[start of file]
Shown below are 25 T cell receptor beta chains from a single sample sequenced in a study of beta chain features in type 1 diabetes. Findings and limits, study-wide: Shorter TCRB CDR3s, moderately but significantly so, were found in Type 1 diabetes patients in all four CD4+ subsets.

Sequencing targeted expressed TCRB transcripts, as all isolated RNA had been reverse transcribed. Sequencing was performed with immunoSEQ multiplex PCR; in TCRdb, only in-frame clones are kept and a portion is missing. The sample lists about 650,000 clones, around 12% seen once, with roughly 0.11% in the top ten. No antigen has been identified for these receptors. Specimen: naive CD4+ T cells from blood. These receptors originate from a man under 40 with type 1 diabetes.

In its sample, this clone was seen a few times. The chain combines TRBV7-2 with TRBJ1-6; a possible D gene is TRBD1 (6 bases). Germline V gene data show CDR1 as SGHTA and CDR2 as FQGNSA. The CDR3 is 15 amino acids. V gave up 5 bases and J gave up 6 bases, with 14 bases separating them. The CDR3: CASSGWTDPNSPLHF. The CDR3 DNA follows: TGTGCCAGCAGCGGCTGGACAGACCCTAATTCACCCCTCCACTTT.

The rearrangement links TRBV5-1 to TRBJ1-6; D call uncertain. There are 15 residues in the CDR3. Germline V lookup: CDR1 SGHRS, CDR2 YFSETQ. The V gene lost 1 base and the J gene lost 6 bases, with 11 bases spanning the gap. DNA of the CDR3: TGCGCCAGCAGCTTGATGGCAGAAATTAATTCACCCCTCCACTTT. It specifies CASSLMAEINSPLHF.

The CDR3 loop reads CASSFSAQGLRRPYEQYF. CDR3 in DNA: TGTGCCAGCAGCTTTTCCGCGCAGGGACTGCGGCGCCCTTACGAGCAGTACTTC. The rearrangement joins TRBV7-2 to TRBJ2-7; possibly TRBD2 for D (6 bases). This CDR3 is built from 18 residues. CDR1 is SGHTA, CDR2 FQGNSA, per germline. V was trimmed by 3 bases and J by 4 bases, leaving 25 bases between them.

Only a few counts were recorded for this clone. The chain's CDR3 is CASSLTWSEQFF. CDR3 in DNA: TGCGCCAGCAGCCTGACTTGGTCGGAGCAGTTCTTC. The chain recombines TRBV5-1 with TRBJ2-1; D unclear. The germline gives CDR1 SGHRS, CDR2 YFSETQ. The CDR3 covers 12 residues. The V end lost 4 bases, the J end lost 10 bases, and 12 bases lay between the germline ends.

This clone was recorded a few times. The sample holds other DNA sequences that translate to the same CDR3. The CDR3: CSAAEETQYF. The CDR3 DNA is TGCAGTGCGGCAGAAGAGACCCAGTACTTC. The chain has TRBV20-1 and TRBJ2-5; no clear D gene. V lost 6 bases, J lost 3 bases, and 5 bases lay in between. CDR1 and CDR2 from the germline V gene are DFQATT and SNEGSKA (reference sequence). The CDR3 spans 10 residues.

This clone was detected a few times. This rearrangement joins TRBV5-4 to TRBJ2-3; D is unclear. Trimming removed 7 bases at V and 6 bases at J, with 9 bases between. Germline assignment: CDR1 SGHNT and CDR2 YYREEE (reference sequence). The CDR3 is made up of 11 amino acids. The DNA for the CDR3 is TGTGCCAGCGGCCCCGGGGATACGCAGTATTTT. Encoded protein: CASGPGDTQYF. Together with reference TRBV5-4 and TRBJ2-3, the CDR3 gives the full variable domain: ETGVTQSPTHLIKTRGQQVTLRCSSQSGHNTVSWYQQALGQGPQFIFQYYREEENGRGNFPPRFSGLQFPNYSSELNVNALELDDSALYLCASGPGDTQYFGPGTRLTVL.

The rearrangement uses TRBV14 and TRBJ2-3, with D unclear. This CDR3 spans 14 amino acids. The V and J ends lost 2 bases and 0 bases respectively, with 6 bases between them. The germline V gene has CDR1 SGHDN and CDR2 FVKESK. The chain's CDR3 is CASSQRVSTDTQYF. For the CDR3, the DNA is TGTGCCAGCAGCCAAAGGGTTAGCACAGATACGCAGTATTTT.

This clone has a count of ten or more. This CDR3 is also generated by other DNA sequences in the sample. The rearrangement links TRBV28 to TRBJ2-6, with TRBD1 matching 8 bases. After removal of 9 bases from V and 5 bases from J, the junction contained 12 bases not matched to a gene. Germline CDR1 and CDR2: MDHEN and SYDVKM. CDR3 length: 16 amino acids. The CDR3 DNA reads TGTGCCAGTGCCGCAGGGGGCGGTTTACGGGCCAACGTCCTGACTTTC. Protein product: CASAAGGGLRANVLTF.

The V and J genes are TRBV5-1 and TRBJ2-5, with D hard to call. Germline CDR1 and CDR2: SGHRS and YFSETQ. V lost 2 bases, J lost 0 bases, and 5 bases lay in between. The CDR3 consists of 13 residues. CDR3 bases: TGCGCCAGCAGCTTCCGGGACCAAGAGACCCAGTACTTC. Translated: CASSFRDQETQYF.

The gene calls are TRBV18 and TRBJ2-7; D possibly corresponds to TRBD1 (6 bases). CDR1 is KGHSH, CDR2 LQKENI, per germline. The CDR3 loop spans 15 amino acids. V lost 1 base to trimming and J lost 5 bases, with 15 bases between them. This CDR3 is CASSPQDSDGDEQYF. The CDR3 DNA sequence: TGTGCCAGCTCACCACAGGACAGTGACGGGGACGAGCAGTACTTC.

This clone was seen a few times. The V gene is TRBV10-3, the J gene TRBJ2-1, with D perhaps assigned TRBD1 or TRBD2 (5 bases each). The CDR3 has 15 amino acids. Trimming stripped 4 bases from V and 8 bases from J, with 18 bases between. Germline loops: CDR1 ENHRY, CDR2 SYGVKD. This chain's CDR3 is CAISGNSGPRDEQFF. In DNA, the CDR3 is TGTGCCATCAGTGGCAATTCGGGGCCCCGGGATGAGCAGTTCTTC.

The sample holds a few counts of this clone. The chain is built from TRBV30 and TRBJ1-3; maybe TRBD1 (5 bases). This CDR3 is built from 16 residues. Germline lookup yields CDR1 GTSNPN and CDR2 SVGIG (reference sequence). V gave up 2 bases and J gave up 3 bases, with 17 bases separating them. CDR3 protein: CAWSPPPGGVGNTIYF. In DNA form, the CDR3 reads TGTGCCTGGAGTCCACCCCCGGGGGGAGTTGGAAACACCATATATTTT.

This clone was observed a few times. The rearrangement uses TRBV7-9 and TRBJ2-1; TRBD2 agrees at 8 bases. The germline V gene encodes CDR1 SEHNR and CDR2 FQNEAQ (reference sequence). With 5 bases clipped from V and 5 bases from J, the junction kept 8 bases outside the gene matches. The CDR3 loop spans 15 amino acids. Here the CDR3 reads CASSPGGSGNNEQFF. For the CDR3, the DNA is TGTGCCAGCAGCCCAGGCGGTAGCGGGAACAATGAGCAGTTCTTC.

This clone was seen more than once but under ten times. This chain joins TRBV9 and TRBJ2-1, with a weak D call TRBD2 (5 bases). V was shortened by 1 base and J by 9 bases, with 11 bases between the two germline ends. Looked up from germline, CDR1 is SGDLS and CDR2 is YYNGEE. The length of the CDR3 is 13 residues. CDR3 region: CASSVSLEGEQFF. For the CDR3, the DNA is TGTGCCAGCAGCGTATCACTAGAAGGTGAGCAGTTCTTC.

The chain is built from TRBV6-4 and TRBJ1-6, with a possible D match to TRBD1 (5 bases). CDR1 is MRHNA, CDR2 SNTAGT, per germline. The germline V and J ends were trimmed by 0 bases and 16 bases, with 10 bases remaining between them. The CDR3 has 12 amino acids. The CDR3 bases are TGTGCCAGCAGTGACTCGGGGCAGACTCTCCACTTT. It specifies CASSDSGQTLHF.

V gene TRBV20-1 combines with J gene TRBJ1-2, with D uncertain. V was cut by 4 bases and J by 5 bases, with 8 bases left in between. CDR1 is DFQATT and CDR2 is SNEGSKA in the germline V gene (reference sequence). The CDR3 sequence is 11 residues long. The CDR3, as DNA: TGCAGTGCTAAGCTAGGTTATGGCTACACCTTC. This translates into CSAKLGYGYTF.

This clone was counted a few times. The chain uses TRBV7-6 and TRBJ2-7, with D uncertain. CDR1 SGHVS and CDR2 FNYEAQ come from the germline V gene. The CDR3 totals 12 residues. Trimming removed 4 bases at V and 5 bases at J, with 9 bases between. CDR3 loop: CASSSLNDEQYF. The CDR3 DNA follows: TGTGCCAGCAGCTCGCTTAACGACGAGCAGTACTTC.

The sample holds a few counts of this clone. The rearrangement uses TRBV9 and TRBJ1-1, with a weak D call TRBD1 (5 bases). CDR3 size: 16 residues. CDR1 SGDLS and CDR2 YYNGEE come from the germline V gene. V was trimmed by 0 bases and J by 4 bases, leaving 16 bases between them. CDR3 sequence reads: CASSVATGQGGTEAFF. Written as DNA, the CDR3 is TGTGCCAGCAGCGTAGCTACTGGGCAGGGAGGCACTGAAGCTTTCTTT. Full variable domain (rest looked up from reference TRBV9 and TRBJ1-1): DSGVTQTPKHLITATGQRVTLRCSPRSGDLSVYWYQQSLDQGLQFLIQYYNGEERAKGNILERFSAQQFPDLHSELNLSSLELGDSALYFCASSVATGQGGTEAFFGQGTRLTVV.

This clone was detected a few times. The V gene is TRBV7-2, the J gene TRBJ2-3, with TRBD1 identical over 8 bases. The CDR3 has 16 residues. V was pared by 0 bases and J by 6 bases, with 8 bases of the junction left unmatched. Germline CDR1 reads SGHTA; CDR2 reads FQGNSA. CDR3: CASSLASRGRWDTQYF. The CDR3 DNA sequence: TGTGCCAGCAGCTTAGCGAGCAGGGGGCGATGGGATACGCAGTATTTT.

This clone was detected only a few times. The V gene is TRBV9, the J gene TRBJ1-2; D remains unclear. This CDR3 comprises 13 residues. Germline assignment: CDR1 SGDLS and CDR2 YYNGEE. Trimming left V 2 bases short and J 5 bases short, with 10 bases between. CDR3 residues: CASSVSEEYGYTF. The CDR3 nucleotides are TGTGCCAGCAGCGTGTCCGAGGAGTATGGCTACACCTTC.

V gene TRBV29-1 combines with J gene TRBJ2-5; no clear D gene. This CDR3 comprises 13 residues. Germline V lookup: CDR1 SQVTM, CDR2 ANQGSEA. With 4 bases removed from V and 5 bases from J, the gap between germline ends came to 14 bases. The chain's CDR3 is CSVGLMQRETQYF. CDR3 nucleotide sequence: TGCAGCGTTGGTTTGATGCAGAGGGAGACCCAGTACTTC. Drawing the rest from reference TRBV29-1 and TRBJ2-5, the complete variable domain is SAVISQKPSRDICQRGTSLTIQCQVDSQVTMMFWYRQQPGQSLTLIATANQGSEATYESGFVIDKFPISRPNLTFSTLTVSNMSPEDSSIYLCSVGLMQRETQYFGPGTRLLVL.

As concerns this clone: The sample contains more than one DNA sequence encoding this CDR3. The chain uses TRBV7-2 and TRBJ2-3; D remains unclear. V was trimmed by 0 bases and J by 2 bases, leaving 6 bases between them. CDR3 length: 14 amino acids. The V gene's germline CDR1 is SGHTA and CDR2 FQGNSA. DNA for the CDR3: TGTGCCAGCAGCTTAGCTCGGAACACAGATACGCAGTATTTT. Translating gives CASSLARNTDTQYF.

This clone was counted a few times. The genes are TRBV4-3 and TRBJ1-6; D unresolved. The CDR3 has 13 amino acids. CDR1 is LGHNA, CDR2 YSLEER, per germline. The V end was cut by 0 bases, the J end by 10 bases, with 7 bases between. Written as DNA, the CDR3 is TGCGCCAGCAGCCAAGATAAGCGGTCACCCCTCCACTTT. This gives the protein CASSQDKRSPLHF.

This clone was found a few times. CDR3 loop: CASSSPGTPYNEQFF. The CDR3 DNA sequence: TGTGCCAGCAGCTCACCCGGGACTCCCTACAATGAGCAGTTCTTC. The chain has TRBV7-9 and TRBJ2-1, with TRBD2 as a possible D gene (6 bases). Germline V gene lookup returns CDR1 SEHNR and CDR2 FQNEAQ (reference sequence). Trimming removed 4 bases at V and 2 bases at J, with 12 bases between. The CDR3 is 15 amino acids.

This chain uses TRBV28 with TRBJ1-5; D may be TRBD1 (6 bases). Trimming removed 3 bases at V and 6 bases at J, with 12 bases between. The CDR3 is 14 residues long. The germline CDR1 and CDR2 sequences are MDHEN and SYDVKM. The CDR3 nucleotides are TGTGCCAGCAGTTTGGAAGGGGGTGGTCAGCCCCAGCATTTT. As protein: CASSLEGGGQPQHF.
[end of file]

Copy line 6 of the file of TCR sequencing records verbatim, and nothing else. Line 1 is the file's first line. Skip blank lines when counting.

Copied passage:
Only a few counts were recorded for this clone. The chain's CDR3 is CASSLTWSEQFF. CDR3 in DNA: TGCGCCAGCAGCCTGACTTGGTCGGAGCAGTTCTTC. The chain recombines TRBV5-1 with TRBJ2-1; D unclear. The germline gives CDR1 SGHRS, CDR2 YFSETQ. The CDR3 covers 12 residues. The V end lost 4 bases, the J end lost 10 bases, and 12 bases lay between the germline ends.